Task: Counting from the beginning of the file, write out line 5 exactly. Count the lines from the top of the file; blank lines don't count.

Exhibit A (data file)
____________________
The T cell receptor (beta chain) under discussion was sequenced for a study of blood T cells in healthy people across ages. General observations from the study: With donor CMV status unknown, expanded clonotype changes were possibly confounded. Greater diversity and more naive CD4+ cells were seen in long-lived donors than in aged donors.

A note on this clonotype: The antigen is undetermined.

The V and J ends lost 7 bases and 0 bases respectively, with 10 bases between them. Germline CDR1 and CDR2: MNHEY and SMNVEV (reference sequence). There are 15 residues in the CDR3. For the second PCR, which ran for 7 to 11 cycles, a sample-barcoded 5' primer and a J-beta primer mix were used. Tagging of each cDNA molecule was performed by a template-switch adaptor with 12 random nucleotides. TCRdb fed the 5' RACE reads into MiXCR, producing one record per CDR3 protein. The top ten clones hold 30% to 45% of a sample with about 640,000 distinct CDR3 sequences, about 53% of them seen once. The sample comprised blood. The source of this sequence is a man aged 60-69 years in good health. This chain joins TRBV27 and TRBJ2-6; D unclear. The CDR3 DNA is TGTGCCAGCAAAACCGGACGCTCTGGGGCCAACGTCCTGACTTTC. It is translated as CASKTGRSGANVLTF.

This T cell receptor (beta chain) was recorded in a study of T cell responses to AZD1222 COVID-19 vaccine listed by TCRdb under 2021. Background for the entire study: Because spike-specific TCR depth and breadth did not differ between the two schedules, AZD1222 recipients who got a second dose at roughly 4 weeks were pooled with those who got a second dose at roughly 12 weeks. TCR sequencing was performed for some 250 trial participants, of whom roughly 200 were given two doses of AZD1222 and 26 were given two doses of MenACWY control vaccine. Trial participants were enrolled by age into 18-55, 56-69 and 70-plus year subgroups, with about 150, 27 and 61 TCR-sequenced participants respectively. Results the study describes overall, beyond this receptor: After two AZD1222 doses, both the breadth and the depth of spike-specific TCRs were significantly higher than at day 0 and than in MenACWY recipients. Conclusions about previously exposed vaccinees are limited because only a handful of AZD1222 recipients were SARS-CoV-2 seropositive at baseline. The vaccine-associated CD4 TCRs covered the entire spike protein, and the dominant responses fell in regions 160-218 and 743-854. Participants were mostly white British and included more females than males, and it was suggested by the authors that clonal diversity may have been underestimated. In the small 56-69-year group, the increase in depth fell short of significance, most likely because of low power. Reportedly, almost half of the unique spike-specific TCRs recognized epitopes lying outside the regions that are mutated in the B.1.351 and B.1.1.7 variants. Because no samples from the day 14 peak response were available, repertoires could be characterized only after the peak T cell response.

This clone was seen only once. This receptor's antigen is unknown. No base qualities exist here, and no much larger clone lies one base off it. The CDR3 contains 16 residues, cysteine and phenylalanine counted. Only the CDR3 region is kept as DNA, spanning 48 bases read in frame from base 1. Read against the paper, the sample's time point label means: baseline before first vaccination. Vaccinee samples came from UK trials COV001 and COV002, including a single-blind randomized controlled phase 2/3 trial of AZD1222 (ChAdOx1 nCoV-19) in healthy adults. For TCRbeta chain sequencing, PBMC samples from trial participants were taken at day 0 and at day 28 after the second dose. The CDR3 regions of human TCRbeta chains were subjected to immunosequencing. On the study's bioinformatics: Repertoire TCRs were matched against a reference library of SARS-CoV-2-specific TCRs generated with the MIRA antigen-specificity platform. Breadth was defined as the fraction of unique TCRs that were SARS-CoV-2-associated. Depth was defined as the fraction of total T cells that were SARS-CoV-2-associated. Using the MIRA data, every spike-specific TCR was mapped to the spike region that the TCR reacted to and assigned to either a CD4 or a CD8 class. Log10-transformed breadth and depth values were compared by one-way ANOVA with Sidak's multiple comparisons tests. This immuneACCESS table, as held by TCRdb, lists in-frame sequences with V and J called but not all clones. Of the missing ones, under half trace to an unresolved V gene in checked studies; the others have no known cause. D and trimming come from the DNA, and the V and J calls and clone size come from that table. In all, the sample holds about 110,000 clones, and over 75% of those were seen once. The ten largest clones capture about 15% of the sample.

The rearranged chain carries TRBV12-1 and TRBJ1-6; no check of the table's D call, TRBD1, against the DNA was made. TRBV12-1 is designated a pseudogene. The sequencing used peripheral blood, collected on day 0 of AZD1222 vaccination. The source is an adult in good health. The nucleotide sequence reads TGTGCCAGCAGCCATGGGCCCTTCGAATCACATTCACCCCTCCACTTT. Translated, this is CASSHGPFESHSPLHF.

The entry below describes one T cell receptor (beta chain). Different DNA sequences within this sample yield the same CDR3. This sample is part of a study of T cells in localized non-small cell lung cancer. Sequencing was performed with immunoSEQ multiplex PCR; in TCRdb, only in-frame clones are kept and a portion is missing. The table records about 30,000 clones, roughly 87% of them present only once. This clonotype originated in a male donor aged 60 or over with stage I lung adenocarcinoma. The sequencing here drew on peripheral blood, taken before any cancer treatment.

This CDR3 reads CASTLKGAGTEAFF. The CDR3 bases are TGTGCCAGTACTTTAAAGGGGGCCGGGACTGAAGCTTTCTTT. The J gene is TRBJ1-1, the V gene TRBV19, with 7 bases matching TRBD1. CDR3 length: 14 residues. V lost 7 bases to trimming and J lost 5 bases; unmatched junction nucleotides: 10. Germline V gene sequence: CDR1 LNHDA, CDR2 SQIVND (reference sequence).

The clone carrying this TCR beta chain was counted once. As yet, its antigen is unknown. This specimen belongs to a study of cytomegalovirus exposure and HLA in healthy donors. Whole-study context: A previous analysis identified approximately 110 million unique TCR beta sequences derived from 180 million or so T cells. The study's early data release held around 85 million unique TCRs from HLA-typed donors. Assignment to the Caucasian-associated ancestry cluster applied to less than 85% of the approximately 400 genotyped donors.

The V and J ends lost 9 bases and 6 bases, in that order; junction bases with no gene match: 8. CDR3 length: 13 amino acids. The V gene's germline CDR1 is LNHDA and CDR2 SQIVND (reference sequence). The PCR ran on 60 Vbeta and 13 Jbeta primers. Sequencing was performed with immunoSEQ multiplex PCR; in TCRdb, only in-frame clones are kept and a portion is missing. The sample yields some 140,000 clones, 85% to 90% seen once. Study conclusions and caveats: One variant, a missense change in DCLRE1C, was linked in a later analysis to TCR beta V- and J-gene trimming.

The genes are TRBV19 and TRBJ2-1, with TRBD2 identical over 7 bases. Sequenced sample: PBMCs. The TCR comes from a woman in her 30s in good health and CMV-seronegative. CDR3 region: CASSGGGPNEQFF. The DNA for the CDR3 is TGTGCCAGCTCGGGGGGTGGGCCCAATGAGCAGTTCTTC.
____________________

This clone was seen only once. This receptor's antigen is unknown. No base qualities exist here, and no much larger clone lies one base off it. The CDR3 contains 16 residues, cysteine and phenylalanine counted. Only the CDR3 region is kept as DNA, spanning 48 bases read in frame from base 1. Read against the paper, the sample's time point label means: baseline before first vaccination. Vaccinee samples came from UK trials COV001 and COV002, including a single-blind randomized controlled phase 2/3 trial of AZD1222 (ChAdOx1 nCoV-19) in healthy adults. For TCRbeta chain sequencing, PBMC samples from trial participants were taken at day 0 and at day 28 after the second dose. The CDR3 regions of human TCRbeta chains were subjected to immunosequencing. On the study's bioinformatics: Repertoire TCRs were matched against a reference library of SARS-CoV-2-specific TCRs generated with the MIRA antigen-specificity platform. Breadth was defined as the fraction of unique TCRs that were SARS-CoV-2-associated. Depth was defined as the fraction of total T cells that were SARS-CoV-2-associated. Using the MIRA data, every spike-specific TCR was mapped to the spike region that the TCR reacted to and assigned to either a CD4 or a CD8 class. Log10-transformed breadth and depth values were compared by one-way ANOVA with Sidak's multiple comparisons tests. This immuneACCESS table, as held by TCRdb, lists in-frame sequences with V and J called but not all clones. Of the missing ones, under half trace to an unresolved V gene in checked studies; the others have no known cause. D and trimming come from the DNA, and the V and J calls and clone size come from that table. In all, the sample holds about 110,000 clones, and over 75% of those were seen once. The ten largest clones capture about 15% of the sample.